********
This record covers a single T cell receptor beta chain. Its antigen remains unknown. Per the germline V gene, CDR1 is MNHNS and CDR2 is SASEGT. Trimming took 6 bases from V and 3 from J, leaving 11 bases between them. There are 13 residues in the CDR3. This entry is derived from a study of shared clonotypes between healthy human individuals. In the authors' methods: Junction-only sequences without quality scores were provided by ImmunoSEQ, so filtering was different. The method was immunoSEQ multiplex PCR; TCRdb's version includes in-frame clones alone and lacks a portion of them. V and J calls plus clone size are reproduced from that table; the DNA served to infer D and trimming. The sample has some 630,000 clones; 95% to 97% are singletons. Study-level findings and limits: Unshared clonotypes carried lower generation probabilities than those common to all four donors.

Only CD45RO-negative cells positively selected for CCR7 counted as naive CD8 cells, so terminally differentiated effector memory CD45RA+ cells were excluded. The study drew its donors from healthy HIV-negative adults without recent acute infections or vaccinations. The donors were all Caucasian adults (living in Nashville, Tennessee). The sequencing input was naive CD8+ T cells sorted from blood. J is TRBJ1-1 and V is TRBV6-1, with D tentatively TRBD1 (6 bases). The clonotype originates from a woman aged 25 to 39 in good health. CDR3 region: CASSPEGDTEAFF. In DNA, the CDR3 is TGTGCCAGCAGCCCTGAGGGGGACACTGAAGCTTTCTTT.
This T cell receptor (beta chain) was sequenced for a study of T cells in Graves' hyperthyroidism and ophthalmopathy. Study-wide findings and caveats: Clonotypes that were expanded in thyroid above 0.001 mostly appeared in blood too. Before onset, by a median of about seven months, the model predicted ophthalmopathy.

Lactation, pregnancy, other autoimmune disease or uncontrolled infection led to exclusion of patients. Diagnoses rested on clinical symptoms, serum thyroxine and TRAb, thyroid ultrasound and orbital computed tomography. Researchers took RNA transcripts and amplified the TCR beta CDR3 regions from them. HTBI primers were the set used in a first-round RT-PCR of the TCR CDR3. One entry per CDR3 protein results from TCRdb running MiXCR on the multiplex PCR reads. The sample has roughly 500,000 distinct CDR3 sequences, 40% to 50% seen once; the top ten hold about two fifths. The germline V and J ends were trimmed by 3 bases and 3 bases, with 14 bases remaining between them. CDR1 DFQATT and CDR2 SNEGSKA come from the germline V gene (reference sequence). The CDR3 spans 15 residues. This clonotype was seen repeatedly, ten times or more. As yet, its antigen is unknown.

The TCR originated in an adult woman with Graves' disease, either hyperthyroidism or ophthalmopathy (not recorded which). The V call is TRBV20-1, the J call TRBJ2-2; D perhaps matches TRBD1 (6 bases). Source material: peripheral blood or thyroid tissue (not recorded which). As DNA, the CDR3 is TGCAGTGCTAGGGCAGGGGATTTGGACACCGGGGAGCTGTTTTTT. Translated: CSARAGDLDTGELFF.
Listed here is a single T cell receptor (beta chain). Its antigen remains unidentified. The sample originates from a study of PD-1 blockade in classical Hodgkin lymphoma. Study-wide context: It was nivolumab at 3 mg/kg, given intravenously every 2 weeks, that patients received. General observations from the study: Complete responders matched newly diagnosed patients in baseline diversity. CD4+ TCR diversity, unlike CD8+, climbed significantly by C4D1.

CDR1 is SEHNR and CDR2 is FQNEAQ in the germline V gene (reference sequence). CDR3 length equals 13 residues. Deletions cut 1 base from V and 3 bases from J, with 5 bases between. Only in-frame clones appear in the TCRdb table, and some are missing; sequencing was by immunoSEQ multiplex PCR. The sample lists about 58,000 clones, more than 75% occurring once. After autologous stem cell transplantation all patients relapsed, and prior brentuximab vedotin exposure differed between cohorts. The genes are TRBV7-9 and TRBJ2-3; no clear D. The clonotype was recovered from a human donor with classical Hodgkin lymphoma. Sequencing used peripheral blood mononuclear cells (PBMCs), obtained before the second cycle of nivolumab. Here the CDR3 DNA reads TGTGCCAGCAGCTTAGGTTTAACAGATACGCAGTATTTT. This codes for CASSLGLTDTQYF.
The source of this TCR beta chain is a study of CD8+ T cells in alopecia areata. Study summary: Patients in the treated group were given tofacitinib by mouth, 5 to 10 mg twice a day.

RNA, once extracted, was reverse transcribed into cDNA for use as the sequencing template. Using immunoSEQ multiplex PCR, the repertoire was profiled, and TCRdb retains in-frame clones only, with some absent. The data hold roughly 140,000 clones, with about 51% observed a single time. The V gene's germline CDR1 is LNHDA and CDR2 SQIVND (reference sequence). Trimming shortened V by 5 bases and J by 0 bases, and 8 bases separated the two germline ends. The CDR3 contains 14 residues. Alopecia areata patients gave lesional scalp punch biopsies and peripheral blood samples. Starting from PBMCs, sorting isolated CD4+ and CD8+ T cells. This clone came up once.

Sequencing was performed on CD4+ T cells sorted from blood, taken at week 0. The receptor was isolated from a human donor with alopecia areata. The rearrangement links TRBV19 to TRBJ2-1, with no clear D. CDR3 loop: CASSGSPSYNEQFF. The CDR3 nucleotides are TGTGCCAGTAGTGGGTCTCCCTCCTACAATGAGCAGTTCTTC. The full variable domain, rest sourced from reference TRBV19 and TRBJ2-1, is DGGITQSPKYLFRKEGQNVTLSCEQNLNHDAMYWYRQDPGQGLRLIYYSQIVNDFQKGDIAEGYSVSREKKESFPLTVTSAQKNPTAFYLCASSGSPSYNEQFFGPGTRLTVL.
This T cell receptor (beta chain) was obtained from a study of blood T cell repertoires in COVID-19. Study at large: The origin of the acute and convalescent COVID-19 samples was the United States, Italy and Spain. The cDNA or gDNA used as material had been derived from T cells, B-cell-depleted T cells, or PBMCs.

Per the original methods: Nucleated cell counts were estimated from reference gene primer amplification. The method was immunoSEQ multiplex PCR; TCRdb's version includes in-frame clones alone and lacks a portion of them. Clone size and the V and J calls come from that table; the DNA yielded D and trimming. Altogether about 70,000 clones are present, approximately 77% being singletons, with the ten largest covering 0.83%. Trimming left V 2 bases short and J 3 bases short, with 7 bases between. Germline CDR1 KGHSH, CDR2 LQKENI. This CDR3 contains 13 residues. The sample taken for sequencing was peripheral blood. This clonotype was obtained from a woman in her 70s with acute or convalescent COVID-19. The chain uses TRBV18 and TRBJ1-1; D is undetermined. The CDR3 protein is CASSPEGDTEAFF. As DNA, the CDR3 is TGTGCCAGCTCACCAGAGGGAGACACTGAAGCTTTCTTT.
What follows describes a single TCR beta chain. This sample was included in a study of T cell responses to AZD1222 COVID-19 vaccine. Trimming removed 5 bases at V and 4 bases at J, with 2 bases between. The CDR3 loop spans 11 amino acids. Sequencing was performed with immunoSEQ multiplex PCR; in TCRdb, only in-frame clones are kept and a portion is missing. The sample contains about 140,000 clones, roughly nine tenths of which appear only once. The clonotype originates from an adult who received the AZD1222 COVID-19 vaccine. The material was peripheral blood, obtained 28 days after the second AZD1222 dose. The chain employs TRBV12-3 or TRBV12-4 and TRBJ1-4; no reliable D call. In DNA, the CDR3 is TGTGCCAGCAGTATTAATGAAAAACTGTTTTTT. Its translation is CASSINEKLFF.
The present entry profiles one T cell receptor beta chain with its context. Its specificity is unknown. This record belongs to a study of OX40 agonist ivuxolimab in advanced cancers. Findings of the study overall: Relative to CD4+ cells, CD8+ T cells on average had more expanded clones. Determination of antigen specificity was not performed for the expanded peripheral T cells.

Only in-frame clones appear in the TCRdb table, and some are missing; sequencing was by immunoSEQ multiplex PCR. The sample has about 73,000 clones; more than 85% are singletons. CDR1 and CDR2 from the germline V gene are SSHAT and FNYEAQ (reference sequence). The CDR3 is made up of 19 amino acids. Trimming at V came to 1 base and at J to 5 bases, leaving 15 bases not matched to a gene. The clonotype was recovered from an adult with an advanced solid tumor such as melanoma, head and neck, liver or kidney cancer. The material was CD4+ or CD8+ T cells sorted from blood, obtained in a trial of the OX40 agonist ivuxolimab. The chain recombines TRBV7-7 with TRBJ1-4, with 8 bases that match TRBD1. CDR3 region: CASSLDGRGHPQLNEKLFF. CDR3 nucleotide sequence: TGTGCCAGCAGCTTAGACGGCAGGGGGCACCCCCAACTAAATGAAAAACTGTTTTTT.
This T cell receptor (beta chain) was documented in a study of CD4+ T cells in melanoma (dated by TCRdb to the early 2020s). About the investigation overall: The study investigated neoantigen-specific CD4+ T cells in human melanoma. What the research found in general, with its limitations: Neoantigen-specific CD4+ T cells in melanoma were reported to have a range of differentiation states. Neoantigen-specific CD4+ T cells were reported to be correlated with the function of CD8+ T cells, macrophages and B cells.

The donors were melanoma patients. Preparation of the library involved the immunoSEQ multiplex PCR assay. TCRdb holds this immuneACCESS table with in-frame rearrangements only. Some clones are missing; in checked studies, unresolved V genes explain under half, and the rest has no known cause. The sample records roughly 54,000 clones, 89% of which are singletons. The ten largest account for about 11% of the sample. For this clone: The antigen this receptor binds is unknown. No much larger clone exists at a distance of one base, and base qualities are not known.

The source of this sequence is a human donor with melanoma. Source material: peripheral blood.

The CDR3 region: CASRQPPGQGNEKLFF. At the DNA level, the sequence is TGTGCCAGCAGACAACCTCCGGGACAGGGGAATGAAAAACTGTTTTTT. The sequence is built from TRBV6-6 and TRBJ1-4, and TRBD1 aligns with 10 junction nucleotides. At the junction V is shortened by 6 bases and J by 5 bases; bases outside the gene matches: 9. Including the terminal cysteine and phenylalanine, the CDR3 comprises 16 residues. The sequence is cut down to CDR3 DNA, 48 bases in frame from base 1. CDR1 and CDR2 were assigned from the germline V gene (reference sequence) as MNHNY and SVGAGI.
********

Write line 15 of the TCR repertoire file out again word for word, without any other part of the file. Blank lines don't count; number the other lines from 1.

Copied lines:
Only in-frame clones appear in the TCRdb table, and some are missing; sequencing was by immunoSEQ multiplex PCR. The sample has about 73,000 clones; more than 85% are singletons. CDR1 and CDR2 from the germline V gene are SSHAT and FNYEAQ (reference sequence). The CDR3 is made up of 19 amino acids. Trimming at V came to 1 base and at J to 5 bases, leaving 15 bases not matched to a gene. The clonotype was recovered from an adult with an advanced solid tumor such as melanoma, head and neck, liver or kidney cancer. The material was CD4+ or CD8+ T cells sorted from blood, obtained in a trial of the OX40 agonist ivuxolimab. The chain recombines TRBV7-7 with TRBJ1-4, with 8 bases that match TRBD1. CDR3 region: CASSLDGRGHPQLNEKLFF. CDR3 nucleotide sequence: TGTGCCAGCAGCTTAGACGGCAGGGGGCACCCCCAACTAAATGAAAAACTGTTTTTT.